Taisho uchikake. Taisho period (1912-1926), Japan.  The Kimono Gallery.  A vivid and remarkable silk wedding kimono featuring a masterful depiction of a phoenix, paulownia and peony flowers. The patterning technique is yuzen on a smooth, plain-spun high quality silk. The phoenix and the paulownia are intimately associated in Japanese legend – the phoenix will only alight on the branches of this tree. A composite of several animals, the phoenix is a symbol of peace and the rising sun, a bird whose song is particularly musical and auspicious. Because the phoenix is the female counterpart of the male dragon and its varied colored feathers represent the traditional virtues of truthfulness, propriety, righteousness, benevolence and sincerity – it is an auspicious bridal motif. The peony is an auspicious flower, known as the flower of riches and honor and is an emblem of wealth and distinction. It symbolizes prosperity, happiness, and peace. An emblem of love and affection, the peony is often a symbol of feminine beauty.


Geiko Kokaji and Friend 1940s by Blue Ruin 1
Via Flickr:
Geiko (geisha) Kokaji, on the left, together with a maiko (apprentice geisha), in the 1940s or early 1950s. Kokaji appears in the 1939 Miyako Odori (Cherry Dance) programme, as a maiko.

Shibori (tie-dye) kimono.  Taisho (period 1912-1926), Japan.  The Kimono Gallery. A remarkable rinzu silk kimono featuring all shibori motifs of paulownia and a waterfall. There are embroidery highlights in some of the upper areas in front and back, as well as broad gold-metallic wide threads inserted in outline areas of some of the paulownia motifs. The single mon (family crest in the upper backside is completely embroidered. This mon is a rare one for kimonos, as it represents the wheel of the ox-drawn carriage, and is based on the Heian-period classic, The Tale of Genji. The Japanese have traditionally had a love of waterfalls, and also of the paulownia tree and leaves. According to legend, the mythical phoenix, bird of immortality, alights only in the branches of the paulownia tree when it comes to earth. The paulownia is referred to as the “Princess Tree”. An old tradition of Japanese families is to plant a Paulownia when a baby girl is born into the family. As the girl grows up and gets married the family cuts down the tree and creates a dresser for her wedding present. This would have been a very expensive kimono to create, especially the shibori tie-dye, which would have taken a several months of work by expert designers and craftspeople.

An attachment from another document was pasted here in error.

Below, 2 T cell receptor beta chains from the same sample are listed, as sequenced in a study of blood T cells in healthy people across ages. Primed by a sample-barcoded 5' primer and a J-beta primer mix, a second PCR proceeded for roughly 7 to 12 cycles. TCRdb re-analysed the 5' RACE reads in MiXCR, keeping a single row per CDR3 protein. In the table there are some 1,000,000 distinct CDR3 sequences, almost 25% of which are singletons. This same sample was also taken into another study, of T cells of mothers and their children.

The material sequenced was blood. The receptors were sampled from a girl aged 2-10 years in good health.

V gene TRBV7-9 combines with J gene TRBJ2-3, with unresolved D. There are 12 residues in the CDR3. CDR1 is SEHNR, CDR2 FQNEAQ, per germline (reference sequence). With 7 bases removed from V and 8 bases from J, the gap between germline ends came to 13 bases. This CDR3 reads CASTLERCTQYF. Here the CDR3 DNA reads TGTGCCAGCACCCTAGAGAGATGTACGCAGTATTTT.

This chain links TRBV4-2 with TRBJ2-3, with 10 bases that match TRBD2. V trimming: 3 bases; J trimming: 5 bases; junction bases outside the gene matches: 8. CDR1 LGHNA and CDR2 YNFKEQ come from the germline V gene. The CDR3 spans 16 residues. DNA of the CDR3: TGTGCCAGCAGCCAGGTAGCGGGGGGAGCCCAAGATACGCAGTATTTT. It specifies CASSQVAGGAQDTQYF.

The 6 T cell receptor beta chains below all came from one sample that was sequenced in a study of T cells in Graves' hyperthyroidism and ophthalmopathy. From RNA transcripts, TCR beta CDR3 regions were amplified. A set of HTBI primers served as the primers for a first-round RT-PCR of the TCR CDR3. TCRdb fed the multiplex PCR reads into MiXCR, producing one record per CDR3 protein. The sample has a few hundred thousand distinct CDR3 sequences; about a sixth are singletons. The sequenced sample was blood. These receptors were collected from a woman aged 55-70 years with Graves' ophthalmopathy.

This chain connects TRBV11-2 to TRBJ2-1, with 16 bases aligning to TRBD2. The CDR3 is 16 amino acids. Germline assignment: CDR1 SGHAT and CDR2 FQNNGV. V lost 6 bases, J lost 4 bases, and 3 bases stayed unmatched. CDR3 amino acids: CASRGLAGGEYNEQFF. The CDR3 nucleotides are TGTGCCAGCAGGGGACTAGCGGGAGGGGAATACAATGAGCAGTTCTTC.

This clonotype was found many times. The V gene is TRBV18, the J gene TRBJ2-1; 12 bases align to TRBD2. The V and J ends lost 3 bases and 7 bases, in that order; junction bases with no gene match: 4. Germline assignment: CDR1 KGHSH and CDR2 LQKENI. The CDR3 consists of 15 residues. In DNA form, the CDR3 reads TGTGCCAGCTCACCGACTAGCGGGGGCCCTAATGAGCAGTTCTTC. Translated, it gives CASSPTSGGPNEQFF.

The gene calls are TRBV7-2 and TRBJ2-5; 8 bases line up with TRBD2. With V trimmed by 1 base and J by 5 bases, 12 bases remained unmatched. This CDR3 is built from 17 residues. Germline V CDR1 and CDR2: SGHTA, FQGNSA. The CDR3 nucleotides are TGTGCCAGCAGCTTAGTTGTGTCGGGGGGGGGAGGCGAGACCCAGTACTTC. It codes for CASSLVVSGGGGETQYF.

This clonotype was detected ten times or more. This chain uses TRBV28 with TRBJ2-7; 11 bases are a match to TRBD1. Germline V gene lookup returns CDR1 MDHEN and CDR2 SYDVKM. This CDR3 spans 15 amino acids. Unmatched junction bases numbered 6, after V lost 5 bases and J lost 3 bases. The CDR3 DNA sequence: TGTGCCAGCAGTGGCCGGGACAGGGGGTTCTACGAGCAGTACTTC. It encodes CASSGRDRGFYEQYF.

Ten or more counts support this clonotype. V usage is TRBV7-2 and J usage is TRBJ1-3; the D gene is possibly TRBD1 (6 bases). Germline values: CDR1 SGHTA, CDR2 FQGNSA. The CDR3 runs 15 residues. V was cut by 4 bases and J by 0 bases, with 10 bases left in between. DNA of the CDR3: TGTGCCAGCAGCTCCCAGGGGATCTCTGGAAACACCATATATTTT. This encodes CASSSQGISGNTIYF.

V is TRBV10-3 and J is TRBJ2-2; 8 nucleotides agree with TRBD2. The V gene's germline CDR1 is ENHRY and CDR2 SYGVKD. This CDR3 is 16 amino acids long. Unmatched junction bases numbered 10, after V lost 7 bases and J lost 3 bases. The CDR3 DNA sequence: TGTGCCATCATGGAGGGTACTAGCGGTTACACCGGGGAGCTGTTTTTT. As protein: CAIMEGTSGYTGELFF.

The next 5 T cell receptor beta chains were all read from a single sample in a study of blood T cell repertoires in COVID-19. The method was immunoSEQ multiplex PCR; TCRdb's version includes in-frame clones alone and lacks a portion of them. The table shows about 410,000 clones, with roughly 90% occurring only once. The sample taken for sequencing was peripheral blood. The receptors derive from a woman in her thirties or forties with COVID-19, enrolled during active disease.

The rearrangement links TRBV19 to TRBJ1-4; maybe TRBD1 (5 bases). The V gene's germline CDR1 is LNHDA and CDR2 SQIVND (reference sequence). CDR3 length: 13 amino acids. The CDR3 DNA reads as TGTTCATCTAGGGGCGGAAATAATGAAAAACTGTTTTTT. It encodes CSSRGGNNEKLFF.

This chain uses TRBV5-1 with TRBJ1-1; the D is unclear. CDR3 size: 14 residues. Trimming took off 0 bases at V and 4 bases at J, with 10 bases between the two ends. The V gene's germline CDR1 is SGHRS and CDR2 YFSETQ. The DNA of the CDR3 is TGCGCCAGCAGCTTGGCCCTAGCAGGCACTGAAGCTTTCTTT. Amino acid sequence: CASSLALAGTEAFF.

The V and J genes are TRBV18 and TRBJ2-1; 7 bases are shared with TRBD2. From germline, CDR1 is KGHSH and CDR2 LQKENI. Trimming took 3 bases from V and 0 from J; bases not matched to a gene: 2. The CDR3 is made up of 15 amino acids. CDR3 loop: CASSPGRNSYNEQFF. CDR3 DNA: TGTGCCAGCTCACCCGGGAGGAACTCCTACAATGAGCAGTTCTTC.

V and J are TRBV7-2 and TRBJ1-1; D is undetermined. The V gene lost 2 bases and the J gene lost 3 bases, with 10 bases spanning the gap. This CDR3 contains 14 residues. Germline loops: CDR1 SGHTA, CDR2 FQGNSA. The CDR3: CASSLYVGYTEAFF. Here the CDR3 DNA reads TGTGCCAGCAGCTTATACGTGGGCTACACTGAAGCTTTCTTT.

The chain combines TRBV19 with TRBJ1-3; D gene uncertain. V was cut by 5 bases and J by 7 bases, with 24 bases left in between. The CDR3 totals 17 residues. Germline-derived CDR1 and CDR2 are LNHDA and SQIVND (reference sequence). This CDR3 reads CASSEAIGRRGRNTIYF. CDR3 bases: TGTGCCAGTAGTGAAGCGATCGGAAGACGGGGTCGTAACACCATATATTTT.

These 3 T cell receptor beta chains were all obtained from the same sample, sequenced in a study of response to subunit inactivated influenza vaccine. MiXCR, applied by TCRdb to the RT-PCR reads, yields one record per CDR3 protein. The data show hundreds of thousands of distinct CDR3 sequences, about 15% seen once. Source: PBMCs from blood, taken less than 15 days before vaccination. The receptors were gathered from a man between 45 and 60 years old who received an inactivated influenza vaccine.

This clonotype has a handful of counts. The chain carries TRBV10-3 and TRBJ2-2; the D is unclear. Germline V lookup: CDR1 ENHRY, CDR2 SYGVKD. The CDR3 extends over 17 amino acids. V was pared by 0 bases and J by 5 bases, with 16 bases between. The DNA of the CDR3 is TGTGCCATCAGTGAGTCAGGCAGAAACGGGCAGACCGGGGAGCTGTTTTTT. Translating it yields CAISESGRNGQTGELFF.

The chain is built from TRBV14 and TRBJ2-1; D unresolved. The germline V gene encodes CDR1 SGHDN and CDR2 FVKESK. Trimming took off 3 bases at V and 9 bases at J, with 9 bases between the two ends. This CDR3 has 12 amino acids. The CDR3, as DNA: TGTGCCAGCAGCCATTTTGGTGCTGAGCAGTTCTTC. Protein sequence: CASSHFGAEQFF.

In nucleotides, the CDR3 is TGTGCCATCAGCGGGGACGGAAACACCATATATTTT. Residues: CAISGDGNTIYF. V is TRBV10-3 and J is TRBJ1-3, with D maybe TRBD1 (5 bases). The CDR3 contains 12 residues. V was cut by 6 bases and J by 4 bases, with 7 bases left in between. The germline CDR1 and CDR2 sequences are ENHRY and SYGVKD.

anonymous asked:

With regards to kimono, what motifs are considered all season or season-less?

The motifs that are considered season-less are the ones that have importance outside of the calendar. Some examples of all season motifs and their meanings include:

-Cranes (Longevity and Fidelity)
-Turtles (Longevity and Wisdom)
-Peacocks (Piety and Protection)
-Chrysanthemums (Symbol of The Emperor)
-Waves (Change)
-Clouds (Transition)
-Pine (Strength and Endurance)
-Paulownia (Symbol of The People)
-Buildings/Temples (Ingenuity and Piety)
-Dragons (Wisdom and Strength)
-Carp/Koi (Longevity and Endurance)
-Hime/Heian Nobility (Educated in Traditional Literature and Beauty)
-Hawks (Intelligence and Patience)
-Kusudama/Flower Balls (Protection and Femininity) 
-Tabane Noshi/Celebratory Papers (Celebration and Affirmation of Bonds)

Translation of Persona 3 Finale Event’s Stage Drama script #1 and #2

The Finale Event for Persona 3 movie, which was held on 2016/03/05, featured a series of stage dramas where the seiyuu for each character read their dialogue live on stage. The Winter of Rebirth blu-ray came with a booklet that contained the script for the four dramas performed. 

#1 Short introduction by Pharos.
#2 SEES talks about what they imagined Makoto to be before meeting him.
#3 Post-Kyoto hot spring incident. The boys try to come up with ways to make it up to the girls somehow.
#4 January 29th, SEES enjoys each other’s company at the playground before the last battle

I’ve translated #1 and #2. 

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J’attends la faucille
Et le beau paulownia dans mon jardin saccagé
Ceint le ciel de ses feuillages sonores
Telle est la sagesse de l’ombre
La femme hurla
Pourquoi cacher tes seins
L’eau ne saurait œuvrer
Que dans l’absurde
Laisse-moi souffler sur leurs pointes précises
De ma bouche aux brindilles de Mongole
Jaillira une pensée sévère
Suis-moi clitoris rauque hérisson rose du désert
Brise tes diadèmes broie tes fiers oiseaux
Je suis tout ce qui reste de ta mère
—  Joyce Mansour